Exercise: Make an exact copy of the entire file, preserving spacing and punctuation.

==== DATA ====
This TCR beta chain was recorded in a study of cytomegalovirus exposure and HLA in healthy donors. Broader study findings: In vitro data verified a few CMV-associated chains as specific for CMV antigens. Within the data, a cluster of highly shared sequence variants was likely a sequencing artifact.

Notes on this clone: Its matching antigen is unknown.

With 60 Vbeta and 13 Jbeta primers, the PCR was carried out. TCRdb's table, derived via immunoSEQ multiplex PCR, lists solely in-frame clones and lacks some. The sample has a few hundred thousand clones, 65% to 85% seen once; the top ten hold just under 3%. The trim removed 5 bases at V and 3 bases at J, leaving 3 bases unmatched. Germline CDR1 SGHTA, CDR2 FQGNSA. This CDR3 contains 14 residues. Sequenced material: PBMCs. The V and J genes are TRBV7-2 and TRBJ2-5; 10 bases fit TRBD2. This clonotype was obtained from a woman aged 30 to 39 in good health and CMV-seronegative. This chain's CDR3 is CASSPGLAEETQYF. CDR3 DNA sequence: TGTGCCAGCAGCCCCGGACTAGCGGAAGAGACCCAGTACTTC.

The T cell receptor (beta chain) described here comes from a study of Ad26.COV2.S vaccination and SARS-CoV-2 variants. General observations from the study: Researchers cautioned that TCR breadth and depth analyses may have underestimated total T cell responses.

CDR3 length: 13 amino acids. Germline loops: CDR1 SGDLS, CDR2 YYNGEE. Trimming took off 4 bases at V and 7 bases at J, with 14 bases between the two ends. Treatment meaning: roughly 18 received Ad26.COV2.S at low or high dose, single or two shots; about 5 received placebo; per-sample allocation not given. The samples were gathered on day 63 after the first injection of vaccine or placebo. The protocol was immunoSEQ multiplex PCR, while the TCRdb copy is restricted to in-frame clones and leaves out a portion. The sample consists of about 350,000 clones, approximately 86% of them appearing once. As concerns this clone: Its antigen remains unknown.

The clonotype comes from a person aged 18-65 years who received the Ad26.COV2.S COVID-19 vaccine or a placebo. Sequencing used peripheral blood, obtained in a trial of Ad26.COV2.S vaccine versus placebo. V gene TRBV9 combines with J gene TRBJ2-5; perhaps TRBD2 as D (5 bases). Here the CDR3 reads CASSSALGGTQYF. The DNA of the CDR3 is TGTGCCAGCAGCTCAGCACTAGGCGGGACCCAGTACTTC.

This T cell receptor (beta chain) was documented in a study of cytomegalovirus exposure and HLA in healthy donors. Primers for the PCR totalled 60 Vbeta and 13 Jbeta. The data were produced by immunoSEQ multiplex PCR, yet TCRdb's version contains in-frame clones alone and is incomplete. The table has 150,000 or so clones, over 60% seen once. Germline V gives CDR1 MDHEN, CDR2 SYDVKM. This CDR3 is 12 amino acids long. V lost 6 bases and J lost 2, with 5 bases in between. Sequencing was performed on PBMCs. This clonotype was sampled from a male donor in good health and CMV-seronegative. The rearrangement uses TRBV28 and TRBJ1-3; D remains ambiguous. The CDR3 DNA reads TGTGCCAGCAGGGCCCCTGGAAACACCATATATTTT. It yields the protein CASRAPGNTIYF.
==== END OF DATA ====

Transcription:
This TCR beta chain was recorded in a study of cytomegalovirus exposure and HLA in healthy donors. Broader study findings: In vitro data verified a few CMV-associated chains as specific for CMV antigens. Within the data, a cluster of highly shared sequence variants was likely a sequencing artifact.

Notes on this clone: Its matching antigen is unknown.

With 60 Vbeta and 13 Jbeta primers, the PCR was carried out. TCRdb's table, derived via immunoSEQ multiplex PCR, lists solely in-frame clones and lacks some. The sample has a few hundred thousand clones, 65% to 85% seen once; the top ten hold just under 3%. The trim removed 5 bases at V and 3 bases at J, leaving 3 bases unmatched. Germline CDR1 SGHTA, CDR2 FQGNSA. This CDR3 contains 14 residues. Sequenced material: PBMCs. The V and J genes are TRBV7-2 and TRBJ2-5; 10 bases fit TRBD2. This clonotype was obtained from a woman aged 30 to 39 in good health and CMV-seronegative. This chain's CDR3 is CASSPGLAEETQYF. CDR3 DNA sequence: TGTGCCAGCAGCCCCGGACTAGCGGAAGAGACCCAGTACTTC.

The T cell receptor (beta chain) described here comes from a study of Ad26.COV2.S vaccination and SARS-CoV-2 variants. General observations from the study: Researchers cautioned that TCR breadth and depth analyses may have underestimated total T cell responses.

CDR3 length: 13 amino acids. Germline loops: CDR1 SGDLS, CDR2 YYNGEE. Trimming took off 4 bases at V and 7 bases at J, with 14 bases between the two ends. Treatment meaning: roughly 18 received Ad26.COV2.S at low or high dose, single or two shots; about 5 received placebo; per-sample allocation not given. The samples were gathered on day 63 after the first injection of vaccine or placebo. The protocol was immunoSEQ multiplex PCR, while the TCRdb copy is restricted to in-frame clones and leaves out a portion. The sample consists of about 350,000 clones, approximately 86% of them appearing once. As concerns this clone: Its antigen remains unknown.

The clonotype comes from a person aged 18-65 years who received the Ad26.COV2.S COVID-19 vaccine or a placebo. Sequencing used peripheral blood, obtained in a trial of Ad26.COV2.S vaccine versus placebo. V gene TRBV9 combines with J gene TRBJ2-5; perhaps TRBD2 as D (5 bases). Here the CDR3 reads CASSSALGGTQYF. The DNA of the CDR3 is TGTGCCAGCAGCTCAGCACTAGGCGGGACCCAGTACTTC.

This T cell receptor (beta chain) was documented in a study of cytomegalovirus exposure and HLA in healthy donors. Primers for the PCR totalled 60 Vbeta and 13 Jbeta. The data were produced by immunoSEQ multiplex PCR, yet TCRdb's version contains in-frame clones alone and is incomplete. The table has 150,000 or so clones, over 60% seen once. Germline V gives CDR1 MDHEN, CDR2 SYDVKM. This CDR3 is 12 amino acids long. V lost 6 bases and J lost 2, with 5 bases in between. Sequencing was performed on PBMCs. This clonotype was sampled from a male donor in good health and CMV-seronegative. The rearrangement uses TRBV28 and TRBJ1-3; D remains ambiguous. The CDR3 DNA reads TGTGCCAGCAGGGCCCCTGGAAACACCATATATTTT. It yields the protein CASRAPGNTIYF.